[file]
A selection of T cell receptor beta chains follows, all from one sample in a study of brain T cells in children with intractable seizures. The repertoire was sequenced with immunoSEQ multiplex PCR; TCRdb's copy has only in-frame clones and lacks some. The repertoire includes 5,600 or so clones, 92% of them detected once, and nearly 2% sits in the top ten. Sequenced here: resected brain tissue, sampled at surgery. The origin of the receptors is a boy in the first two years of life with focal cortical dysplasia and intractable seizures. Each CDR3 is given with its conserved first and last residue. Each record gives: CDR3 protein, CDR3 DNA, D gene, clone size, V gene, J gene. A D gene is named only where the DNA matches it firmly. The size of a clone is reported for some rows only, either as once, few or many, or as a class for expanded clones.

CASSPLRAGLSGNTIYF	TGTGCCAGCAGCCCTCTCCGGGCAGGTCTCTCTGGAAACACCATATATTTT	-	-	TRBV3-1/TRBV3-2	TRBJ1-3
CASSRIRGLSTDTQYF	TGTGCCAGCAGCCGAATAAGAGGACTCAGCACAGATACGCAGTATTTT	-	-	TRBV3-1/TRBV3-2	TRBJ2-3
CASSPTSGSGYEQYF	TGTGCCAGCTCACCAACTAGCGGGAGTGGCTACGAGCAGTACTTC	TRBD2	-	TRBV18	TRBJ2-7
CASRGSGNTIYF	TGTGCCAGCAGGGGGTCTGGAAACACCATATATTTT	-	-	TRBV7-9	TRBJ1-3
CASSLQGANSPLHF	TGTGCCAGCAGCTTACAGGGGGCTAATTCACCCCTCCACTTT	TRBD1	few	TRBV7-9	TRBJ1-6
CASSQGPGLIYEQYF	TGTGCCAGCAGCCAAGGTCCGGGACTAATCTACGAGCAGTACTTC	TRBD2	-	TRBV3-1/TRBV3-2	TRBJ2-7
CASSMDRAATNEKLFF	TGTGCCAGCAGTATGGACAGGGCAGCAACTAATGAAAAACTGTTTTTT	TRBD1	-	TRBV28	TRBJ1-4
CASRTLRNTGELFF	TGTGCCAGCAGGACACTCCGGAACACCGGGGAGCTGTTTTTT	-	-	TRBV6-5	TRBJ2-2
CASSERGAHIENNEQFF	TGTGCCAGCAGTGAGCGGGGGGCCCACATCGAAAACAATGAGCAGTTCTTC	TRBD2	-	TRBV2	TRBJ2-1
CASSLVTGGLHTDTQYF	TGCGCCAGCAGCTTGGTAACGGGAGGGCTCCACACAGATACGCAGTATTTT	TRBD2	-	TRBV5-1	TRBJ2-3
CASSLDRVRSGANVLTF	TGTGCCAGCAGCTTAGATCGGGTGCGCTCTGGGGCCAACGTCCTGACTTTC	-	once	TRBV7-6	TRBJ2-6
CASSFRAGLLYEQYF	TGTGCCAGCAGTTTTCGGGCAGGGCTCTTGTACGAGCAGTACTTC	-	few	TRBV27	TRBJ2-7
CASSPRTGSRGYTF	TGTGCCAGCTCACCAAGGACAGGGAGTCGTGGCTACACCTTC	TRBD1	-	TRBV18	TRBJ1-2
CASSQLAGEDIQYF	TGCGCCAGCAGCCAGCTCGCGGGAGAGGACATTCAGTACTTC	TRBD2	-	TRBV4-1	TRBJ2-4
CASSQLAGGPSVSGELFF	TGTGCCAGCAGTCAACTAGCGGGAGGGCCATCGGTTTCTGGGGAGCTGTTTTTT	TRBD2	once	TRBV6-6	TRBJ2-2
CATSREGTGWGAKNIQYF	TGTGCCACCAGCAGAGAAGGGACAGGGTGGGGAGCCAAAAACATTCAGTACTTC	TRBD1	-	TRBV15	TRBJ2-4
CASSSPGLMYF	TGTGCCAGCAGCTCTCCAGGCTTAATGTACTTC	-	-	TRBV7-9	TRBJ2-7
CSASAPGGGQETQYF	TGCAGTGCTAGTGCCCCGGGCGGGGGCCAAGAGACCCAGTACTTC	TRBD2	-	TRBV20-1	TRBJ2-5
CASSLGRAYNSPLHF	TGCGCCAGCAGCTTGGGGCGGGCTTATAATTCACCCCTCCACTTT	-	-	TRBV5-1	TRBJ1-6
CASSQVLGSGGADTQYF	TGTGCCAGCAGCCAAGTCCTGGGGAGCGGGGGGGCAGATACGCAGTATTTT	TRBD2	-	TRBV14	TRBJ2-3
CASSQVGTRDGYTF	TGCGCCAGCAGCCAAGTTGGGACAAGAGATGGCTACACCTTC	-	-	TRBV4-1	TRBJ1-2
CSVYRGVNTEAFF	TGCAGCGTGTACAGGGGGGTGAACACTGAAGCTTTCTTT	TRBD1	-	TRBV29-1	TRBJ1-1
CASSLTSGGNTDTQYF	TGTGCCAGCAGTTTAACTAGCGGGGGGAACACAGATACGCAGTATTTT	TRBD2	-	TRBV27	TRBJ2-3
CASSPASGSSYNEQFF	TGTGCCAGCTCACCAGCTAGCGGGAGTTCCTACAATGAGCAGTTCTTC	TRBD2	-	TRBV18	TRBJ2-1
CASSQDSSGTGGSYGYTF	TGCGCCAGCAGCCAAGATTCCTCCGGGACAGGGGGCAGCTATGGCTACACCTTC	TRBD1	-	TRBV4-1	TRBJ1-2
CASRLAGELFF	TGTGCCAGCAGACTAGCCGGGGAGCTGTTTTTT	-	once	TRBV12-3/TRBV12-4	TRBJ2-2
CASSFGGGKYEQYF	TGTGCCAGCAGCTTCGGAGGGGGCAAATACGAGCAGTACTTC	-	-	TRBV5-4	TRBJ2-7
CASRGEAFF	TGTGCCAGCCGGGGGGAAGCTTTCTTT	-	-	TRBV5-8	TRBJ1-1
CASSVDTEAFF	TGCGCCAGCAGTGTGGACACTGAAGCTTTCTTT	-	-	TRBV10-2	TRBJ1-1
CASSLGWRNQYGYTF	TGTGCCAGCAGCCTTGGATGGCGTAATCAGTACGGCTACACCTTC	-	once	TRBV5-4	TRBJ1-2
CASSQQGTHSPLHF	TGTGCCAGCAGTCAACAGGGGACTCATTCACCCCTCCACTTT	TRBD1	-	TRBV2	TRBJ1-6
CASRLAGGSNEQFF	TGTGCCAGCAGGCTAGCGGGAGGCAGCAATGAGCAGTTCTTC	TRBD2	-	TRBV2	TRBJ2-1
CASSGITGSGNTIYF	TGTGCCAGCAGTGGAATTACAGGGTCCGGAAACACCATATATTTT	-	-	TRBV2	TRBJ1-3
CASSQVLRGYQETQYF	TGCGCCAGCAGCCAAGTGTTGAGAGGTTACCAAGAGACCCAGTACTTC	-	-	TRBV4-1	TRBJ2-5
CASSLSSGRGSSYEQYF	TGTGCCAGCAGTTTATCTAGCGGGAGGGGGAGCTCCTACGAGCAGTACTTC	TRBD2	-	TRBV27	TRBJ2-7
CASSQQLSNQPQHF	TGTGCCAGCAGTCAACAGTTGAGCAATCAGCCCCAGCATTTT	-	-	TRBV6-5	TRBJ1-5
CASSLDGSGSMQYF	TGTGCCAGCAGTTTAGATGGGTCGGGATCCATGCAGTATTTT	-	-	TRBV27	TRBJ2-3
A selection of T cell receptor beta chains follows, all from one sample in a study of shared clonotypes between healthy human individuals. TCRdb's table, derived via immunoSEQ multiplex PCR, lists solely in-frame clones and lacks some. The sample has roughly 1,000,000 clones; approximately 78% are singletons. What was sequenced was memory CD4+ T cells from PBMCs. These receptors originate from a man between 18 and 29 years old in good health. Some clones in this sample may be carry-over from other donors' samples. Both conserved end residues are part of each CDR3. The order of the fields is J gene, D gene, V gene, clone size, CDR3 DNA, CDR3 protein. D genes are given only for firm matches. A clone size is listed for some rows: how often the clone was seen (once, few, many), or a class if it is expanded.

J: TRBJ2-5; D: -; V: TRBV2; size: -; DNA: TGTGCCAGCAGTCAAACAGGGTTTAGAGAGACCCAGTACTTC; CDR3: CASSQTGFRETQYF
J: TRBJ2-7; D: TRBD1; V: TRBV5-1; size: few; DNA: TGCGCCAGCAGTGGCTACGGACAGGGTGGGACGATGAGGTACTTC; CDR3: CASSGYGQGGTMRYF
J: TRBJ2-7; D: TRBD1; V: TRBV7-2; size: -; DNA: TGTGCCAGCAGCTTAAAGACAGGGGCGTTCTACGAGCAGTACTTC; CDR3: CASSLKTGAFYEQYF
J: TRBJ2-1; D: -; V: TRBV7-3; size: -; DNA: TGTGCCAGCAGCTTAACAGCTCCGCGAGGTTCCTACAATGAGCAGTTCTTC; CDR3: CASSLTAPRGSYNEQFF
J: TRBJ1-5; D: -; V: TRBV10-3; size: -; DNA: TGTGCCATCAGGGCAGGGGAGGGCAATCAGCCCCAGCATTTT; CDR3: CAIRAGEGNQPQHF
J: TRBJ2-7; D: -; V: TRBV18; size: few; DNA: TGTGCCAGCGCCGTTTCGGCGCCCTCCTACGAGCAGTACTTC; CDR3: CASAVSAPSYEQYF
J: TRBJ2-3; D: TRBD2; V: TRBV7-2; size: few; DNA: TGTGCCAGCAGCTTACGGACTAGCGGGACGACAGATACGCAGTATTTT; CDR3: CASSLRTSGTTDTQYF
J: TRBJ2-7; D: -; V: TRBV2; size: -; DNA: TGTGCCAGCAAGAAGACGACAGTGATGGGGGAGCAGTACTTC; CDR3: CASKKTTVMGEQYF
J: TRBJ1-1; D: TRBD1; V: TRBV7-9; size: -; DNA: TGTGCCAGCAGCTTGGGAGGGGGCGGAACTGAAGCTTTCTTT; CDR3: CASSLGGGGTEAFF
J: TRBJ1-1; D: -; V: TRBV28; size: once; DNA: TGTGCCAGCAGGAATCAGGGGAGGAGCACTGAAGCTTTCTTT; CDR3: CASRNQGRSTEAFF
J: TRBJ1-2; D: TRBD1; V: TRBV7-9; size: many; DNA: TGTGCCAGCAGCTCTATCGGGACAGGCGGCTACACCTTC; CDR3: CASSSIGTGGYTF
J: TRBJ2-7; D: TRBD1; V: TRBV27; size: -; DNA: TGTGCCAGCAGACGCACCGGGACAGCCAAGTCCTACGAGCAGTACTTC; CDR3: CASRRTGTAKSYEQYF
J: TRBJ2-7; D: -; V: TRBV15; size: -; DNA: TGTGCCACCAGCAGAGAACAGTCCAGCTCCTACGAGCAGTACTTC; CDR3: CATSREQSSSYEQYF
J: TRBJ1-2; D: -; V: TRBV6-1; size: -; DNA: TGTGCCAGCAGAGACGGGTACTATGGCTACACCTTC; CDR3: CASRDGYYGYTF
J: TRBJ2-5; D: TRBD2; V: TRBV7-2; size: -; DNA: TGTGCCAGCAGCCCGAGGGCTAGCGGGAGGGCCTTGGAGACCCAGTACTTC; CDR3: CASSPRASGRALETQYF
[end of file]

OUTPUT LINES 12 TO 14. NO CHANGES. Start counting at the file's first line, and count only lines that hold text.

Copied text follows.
CASSLDRVRSGANVLTF	TGTGCCAGCAGCTTAGATCGGGTGCGCTCTGGGGCCAACGTCCTGACTTTC	-	once	TRBV7-6	TRBJ2-6
CASSFRAGLLYEQYF	TGTGCCAGCAGTTTTCGGGCAGGGCTCTTGTACGAGCAGTACTTC	-	few	TRBV27	TRBJ2-7
CASSPRTGSRGYTF	TGTGCCAGCTCACCAAGGACAGGGAGTCGTGGCTACACCTTC	TRBD1	-	TRBV18	TRBJ1-2